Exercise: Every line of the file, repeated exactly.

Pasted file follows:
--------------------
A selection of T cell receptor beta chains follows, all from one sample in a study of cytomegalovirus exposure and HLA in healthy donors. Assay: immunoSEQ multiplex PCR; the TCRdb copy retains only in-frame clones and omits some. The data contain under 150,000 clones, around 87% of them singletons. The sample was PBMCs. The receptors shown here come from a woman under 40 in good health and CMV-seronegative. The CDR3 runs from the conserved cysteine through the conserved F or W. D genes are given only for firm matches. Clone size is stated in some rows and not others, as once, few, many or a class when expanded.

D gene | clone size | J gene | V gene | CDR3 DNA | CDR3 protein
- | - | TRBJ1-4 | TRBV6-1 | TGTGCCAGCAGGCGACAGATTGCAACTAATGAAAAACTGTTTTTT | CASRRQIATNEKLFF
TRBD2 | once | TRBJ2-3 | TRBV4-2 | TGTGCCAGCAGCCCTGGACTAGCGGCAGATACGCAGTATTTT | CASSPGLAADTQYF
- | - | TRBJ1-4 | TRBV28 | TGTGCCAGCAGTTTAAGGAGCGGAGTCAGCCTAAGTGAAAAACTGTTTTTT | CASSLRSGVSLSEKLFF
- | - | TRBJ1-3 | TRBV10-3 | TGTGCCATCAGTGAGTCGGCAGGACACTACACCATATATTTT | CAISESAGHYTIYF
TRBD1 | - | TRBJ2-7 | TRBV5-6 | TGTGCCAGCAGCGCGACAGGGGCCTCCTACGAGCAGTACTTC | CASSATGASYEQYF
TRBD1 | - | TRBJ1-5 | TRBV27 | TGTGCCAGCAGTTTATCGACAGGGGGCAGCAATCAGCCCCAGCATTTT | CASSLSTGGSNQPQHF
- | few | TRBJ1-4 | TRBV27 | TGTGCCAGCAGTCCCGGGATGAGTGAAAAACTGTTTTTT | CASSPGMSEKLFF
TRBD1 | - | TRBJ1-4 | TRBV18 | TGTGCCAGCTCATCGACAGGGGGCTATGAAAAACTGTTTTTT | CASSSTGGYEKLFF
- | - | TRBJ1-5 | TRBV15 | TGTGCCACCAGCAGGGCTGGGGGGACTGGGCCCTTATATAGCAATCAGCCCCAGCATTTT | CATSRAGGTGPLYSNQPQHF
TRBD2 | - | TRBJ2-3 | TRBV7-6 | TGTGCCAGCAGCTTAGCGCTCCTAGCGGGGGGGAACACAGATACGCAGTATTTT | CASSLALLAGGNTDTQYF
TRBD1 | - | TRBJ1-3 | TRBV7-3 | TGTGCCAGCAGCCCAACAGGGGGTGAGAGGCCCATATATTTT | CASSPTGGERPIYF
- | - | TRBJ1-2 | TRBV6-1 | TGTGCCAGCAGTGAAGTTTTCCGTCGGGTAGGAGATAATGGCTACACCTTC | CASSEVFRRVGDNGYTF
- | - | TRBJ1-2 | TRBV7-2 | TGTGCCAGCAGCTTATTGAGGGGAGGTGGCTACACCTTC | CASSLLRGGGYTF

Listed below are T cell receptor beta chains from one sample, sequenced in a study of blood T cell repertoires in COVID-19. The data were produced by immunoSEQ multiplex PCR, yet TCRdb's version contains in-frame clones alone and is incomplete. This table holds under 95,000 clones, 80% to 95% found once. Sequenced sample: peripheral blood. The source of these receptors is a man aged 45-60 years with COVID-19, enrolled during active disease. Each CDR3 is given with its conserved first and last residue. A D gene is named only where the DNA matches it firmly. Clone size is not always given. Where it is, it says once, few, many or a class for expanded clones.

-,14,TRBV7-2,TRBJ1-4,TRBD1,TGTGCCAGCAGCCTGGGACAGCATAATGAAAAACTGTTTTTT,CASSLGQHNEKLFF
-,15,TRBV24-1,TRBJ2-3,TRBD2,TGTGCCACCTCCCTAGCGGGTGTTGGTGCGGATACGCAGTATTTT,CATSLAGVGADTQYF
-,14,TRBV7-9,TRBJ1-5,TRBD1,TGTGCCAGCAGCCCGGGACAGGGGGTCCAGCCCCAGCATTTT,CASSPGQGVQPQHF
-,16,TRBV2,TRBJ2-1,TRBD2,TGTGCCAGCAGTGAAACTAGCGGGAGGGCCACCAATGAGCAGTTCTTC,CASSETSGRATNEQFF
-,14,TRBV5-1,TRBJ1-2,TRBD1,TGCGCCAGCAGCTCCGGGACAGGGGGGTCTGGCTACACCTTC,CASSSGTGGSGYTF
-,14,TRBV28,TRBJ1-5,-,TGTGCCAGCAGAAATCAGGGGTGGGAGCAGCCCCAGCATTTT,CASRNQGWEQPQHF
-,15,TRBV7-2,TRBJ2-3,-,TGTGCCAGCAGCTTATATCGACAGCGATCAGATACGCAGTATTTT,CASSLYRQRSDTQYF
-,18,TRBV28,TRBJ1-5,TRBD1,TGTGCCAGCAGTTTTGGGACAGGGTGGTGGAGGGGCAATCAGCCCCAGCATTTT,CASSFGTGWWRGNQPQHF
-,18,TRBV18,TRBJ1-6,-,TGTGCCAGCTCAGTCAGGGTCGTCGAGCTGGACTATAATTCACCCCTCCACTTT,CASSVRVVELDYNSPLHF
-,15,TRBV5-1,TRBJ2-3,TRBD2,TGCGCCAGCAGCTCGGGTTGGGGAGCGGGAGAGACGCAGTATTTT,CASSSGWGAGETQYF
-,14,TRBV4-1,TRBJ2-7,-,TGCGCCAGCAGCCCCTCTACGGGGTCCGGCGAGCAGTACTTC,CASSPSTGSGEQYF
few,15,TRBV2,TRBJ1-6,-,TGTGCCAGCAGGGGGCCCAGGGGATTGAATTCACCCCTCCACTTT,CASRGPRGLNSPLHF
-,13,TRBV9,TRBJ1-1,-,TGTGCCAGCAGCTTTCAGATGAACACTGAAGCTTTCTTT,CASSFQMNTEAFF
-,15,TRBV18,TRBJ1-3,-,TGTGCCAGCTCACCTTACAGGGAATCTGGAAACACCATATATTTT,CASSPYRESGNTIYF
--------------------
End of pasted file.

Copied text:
A selection of T cell receptor beta chains follows, all from one sample in a study of cytomegalovirus exposure and HLA in healthy donors. Assay: immunoSEQ multiplex PCR; the TCRdb copy retains only in-frame clones and omits some. The data contain under 150,000 clones, around 87% of them singletons. The sample was PBMCs. The receptors shown here come from a woman under 40 in good health and CMV-seronegative. The CDR3 runs from the conserved cysteine through the conserved F or W. D genes are given only for firm matches. Clone size is stated in some rows and not others, as once, few, many or a class when expanded.

D gene | clone size | J gene | V gene | CDR3 DNA | CDR3 protein
- | - | TRBJ1-4 | TRBV6-1 | TGTGCCAGCAGGCGACAGATTGCAACTAATGAAAAACTGTTTTTT | CASRRQIATNEKLFF
TRBD2 | once | TRBJ2-3 | TRBV4-2 | TGTGCCAGCAGCCCTGGACTAGCGGCAGATACGCAGTATTTT | CASSPGLAADTQYF
- | - | TRBJ1-4 | TRBV28 | TGTGCCAGCAGTTTAAGGAGCGGAGTCAGCCTAAGTGAAAAACTGTTTTTT | CASSLRSGVSLSEKLFF
- | - | TRBJ1-3 | TRBV10-3 | TGTGCCATCAGTGAGTCGGCAGGACACTACACCATATATTTT | CAISESAGHYTIYF
TRBD1 | - | TRBJ2-7 | TRBV5-6 | TGTGCCAGCAGCGCGACAGGGGCCTCCTACGAGCAGTACTTC | CASSATGASYEQYF
TRBD1 | - | TRBJ1-5 | TRBV27 | TGTGCCAGCAGTTTATCGACAGGGGGCAGCAATCAGCCCCAGCATTTT | CASSLSTGGSNQPQHF
- | few | TRBJ1-4 | TRBV27 | TGTGCCAGCAGTCCCGGGATGAGTGAAAAACTGTTTTTT | CASSPGMSEKLFF
TRBD1 | - | TRBJ1-4 | TRBV18 | TGTGCCAGCTCATCGACAGGGGGCTATGAAAAACTGTTTTTT | CASSSTGGYEKLFF
- | - | TRBJ1-5 | TRBV15 | TGTGCCACCAGCAGGGCTGGGGGGACTGGGCCCTTATATAGCAATCAGCCCCAGCATTTT | CATSRAGGTGPLYSNQPQHF
TRBD2 | - | TRBJ2-3 | TRBV7-6 | TGTGCCAGCAGCTTAGCGCTCCTAGCGGGGGGGAACACAGATACGCAGTATTTT | CASSLALLAGGNTDTQYF
TRBD1 | - | TRBJ1-3 | TRBV7-3 | TGTGCCAGCAGCCCAACAGGGGGTGAGAGGCCCATATATTTT | CASSPTGGERPIYF
- | - | TRBJ1-2 | TRBV6-1 | TGTGCCAGCAGTGAAGTTTTCCGTCGGGTAGGAGATAATGGCTACACCTTC | CASSEVFRRVGDNGYTF
- | - | TRBJ1-2 | TRBV7-2 | TGTGCCAGCAGCTTATTGAGGGGAGGTGGCTACACCTTC | CASSLLRGGGYTF

Listed below are T cell receptor beta chains from one sample, sequenced in a study of blood T cell repertoires in COVID-19. The data were produced by immunoSEQ multiplex PCR, yet TCRdb's version contains in-frame clones alone and is incomplete. This table holds under 95,000 clones, 80% to 95% found once. Sequenced sample: peripheral blood. The source of these receptors is a man aged 45-60 years with COVID-19, enrolled during active disease. Each CDR3 is given with its conserved first and last residue. A D gene is named only where the DNA matches it firmly. Clone size is not always given. Where it is, it says once, few, many or a class for expanded clones.

-,14,TRBV7-2,TRBJ1-4,TRBD1,TGTGCCAGCAGCCTGGGACAGCATAATGAAAAACTGTTTTTT,CASSLGQHNEKLFF
-,15,TRBV24-1,TRBJ2-3,TRBD2,TGTGCCACCTCCCTAGCGGGTGTTGGTGCGGATACGCAGTATTTT,CATSLAGVGADTQYF
-,14,TRBV7-9,TRBJ1-5,TRBD1,TGTGCCAGCAGCCCGGGACAGGGGGTCCAGCCCCAGCATTTT,CASSPGQGVQPQHF
-,16,TRBV2,TRBJ2-1,TRBD2,TGTGCCAGCAGTGAAACTAGCGGGAGGGCCACCAATGAGCAGTTCTTC,CASSETSGRATNEQFF
-,14,TRBV5-1,TRBJ1-2,TRBD1,TGCGCCAGCAGCTCCGGGACAGGGGGGTCTGGCTACACCTTC,CASSSGTGGSGYTF
-,14,TRBV28,TRBJ1-5,-,TGTGCCAGCAGAAATCAGGGGTGGGAGCAGCCCCAGCATTTT,CASRNQGWEQPQHF
-,15,TRBV7-2,TRBJ2-3,-,TGTGCCAGCAGCTTATATCGACAGCGATCAGATACGCAGTATTTT,CASSLYRQRSDTQYF
-,18,TRBV28,TRBJ1-5,TRBD1,TGTGCCAGCAGTTTTGGGACAGGGTGGTGGAGGGGCAATCAGCCCCAGCATTTT,CASSFGTGWWRGNQPQHF
-,18,TRBV18,TRBJ1-6,-,TGTGCCAGCTCAGTCAGGGTCGTCGAGCTGGACTATAATTCACCCCTCCACTTT,CASSVRVVELDYNSPLHF
-,15,TRBV5-1,TRBJ2-3,TRBD2,TGCGCCAGCAGCTCGGGTTGGGGAGCGGGAGAGACGCAGTATTTT,CASSSGWGAGETQYF
-,14,TRBV4-1,TRBJ2-7,-,TGCGCCAGCAGCCCCTCTACGGGGTCCGGCGAGCAGTACTTC,CASSPSTGSGEQYF
few,15,TRBV2,TRBJ1-6,-,TGTGCCAGCAGGGGGCCCAGGGGATTGAATTCACCCCTCCACTTT,CASRGPRGLNSPLHF
-,13,TRBV9,TRBJ1-1,-,TGTGCCAGCAGCTTTCAGATGAACACTGAAGCTTTCTTT,CASSFQMNTEAFF
-,15,TRBV18,TRBJ1-3,-,TGTGCCAGCTCACCTTACAGGGAATCTGGAAACACCATATATTTT,CASSPYRESGNTIYF